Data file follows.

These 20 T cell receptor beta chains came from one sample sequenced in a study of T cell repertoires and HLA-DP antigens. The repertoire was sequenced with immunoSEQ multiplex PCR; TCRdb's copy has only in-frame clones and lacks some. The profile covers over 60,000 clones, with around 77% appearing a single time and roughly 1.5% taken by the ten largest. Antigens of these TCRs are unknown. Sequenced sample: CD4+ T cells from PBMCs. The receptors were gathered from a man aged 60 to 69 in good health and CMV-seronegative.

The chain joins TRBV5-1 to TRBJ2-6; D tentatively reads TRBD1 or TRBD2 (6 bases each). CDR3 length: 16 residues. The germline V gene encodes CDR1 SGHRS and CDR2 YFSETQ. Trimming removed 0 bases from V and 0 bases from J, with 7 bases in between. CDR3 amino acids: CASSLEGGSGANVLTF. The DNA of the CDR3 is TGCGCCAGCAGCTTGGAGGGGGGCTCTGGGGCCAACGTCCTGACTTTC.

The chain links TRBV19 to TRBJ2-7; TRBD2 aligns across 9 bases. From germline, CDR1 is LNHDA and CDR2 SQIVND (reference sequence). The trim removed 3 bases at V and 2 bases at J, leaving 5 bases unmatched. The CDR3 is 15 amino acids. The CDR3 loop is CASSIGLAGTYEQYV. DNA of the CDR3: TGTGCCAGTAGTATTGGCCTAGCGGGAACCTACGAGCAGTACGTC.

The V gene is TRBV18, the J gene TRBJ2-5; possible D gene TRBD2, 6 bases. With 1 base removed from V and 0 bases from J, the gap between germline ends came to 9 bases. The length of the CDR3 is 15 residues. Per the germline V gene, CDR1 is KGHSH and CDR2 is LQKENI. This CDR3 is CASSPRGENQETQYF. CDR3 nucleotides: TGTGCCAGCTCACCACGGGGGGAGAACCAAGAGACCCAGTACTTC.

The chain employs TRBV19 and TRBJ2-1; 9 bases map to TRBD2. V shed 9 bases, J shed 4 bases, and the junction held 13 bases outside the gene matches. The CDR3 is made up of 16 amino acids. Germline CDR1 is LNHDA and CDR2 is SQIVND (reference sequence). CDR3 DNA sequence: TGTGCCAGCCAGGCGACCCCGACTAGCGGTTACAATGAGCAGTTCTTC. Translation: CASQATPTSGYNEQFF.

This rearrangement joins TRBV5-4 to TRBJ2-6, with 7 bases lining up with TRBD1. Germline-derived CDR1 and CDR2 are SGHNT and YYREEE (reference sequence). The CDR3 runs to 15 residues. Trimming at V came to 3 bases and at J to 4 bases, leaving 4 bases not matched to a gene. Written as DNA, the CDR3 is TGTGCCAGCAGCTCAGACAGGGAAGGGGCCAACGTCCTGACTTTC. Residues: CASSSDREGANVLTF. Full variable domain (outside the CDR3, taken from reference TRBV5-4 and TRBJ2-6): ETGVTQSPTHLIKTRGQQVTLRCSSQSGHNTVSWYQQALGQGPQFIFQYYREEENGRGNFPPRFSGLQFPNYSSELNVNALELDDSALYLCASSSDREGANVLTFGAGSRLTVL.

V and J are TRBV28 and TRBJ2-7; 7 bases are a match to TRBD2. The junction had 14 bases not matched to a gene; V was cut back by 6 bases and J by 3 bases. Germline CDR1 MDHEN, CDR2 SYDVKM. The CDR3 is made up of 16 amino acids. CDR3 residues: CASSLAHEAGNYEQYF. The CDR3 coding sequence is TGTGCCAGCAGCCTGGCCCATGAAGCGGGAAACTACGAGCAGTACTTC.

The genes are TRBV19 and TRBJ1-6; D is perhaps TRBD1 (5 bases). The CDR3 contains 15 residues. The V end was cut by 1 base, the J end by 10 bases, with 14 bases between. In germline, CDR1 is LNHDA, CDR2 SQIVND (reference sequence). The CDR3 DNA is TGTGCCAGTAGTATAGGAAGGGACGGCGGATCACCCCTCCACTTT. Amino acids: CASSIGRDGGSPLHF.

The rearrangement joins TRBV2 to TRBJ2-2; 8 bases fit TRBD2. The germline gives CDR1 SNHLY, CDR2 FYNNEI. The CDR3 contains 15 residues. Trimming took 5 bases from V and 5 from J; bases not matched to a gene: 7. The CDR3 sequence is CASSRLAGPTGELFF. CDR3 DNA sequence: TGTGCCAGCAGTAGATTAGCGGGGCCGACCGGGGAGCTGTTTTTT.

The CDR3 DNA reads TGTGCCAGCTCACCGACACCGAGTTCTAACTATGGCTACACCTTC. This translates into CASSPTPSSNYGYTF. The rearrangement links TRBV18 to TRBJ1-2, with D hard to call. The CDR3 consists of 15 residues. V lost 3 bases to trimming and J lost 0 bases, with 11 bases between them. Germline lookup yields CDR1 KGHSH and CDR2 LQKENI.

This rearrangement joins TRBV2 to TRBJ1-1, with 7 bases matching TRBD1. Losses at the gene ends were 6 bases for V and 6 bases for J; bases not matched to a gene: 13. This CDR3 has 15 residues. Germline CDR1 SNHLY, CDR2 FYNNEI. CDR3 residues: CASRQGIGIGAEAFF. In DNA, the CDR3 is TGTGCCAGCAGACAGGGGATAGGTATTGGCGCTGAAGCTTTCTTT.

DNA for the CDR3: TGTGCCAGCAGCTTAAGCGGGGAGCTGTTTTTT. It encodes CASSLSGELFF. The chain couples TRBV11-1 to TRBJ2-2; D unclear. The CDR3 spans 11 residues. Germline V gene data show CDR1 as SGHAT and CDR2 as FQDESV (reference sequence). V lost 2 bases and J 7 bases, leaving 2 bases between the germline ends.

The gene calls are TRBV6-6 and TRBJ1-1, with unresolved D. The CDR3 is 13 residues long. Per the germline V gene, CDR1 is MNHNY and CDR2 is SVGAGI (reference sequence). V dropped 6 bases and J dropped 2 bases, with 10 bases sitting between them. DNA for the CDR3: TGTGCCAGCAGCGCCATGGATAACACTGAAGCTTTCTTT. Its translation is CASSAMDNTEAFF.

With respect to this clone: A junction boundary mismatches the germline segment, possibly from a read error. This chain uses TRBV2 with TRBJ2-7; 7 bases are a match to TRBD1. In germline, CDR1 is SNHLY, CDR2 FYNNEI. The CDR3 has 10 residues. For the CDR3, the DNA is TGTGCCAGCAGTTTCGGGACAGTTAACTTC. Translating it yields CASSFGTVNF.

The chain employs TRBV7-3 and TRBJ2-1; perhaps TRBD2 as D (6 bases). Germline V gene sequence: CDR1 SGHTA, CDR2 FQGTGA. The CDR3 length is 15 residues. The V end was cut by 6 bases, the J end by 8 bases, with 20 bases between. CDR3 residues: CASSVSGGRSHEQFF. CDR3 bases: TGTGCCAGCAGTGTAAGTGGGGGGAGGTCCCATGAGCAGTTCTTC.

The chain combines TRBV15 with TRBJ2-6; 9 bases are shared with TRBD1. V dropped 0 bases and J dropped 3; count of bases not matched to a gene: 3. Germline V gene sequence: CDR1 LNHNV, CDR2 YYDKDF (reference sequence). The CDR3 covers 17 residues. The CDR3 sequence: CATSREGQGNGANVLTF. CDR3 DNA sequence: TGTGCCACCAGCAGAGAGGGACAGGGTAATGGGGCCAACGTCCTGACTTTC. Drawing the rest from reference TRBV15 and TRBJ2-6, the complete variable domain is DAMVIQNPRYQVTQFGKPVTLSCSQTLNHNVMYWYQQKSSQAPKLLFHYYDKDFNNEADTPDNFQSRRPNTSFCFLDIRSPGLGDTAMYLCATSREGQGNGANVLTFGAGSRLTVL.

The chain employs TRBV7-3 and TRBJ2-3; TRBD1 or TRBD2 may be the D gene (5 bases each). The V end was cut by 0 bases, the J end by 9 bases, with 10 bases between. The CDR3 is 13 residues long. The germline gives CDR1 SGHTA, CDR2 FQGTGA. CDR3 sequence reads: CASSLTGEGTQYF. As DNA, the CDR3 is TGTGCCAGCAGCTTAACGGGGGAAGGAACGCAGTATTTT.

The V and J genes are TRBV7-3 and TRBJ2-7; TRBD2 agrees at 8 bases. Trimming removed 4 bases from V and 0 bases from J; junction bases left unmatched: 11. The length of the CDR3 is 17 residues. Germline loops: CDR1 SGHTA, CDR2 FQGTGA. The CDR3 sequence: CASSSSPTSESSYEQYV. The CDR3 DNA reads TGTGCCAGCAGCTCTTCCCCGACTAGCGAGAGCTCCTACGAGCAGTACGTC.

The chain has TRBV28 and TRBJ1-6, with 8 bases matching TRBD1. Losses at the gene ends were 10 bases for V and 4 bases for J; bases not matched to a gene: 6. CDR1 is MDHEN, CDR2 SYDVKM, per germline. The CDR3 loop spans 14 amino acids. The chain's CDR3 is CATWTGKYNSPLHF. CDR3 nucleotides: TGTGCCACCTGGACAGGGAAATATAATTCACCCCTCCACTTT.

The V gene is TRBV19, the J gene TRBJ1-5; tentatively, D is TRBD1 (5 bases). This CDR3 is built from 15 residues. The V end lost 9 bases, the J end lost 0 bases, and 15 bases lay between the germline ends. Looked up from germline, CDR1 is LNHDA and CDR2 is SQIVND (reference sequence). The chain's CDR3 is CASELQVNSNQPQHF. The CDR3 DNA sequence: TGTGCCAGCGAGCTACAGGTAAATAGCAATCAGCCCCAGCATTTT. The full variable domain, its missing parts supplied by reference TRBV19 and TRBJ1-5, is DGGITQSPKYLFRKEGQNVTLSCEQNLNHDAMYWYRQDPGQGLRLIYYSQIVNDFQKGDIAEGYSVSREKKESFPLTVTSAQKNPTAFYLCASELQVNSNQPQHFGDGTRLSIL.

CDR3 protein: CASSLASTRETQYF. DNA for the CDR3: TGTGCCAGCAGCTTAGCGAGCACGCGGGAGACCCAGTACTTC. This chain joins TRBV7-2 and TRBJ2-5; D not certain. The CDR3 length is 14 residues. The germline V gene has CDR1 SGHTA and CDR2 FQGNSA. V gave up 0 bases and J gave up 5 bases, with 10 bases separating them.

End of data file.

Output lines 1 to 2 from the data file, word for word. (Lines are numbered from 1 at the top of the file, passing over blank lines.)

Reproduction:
These 20 T cell receptor beta chains came from one sample sequenced in a study of T cell repertoires and HLA-DP antigens. The repertoire was sequenced with immunoSEQ multiplex PCR; TCRdb's copy has only in-frame clones and lacks some. The profile covers over 60,000 clones, with around 77% appearing a single time and roughly 1.5% taken by the ten largest. Antigens of these TCRs are unknown. Sequenced sample: CD4+ T cells from PBMCs. The receptors were gathered from a man aged 60 to 69 in good health and CMV-seronegative.

The chain joins TRBV5-1 to TRBJ2-6; D tentatively reads TRBD1 or TRBD2 (6 bases each). CDR3 length: 16 residues. The germline V gene encodes CDR1 SGHRS and CDR2 YFSETQ. Trimming removed 0 bases from V and 0 bases from J, with 7 bases in between. CDR3 amino acids: CASSLEGGSGANVLTF. The DNA of the CDR3 is TGCGCCAGCAGCTTGGAGGGGGGCTCTGGGGCCAACGTCCTGACTTTC.